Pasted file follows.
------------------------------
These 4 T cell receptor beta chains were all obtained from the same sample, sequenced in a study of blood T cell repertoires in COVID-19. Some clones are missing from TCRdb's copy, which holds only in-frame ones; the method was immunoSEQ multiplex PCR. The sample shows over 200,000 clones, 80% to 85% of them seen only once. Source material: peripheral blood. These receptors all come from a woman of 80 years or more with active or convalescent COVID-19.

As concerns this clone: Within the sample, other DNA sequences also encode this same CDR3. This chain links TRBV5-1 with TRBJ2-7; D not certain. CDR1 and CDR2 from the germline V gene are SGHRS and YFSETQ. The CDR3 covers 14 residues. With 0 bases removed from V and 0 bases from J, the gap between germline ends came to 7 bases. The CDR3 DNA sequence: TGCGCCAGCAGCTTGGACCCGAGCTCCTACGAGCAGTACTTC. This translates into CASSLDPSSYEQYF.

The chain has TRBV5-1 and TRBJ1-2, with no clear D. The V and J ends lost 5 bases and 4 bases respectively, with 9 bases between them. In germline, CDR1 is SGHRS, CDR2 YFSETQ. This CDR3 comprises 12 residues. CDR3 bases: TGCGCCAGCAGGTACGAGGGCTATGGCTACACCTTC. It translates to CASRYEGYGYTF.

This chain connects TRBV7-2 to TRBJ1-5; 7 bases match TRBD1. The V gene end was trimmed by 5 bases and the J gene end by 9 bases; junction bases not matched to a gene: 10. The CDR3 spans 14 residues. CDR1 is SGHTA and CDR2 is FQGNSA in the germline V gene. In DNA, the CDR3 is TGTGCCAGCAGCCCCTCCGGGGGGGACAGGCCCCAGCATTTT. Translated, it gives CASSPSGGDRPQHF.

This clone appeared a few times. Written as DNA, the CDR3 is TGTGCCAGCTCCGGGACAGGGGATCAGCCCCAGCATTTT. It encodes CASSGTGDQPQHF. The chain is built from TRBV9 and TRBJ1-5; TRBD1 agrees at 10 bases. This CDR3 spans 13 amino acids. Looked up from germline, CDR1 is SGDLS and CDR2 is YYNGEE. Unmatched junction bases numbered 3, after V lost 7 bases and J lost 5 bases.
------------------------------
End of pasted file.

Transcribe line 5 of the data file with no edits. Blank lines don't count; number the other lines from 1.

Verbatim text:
This clone appeared a few times. Written as DNA, the CDR3 is TGTGCCAGCTCCGGGACAGGGGATCAGCCCCAGCATTTT. It encodes CASSGTGDQPQHF. The chain is built from TRBV9 and TRBJ1-5; TRBD1 agrees at 10 bases. This CDR3 spans 13 amino acids. Looked up from germline, CDR1 is SGDLS and CDR2 is YYNGEE. Unmatched junction bases numbered 3, after V lost 7 bases and J lost 5 bases.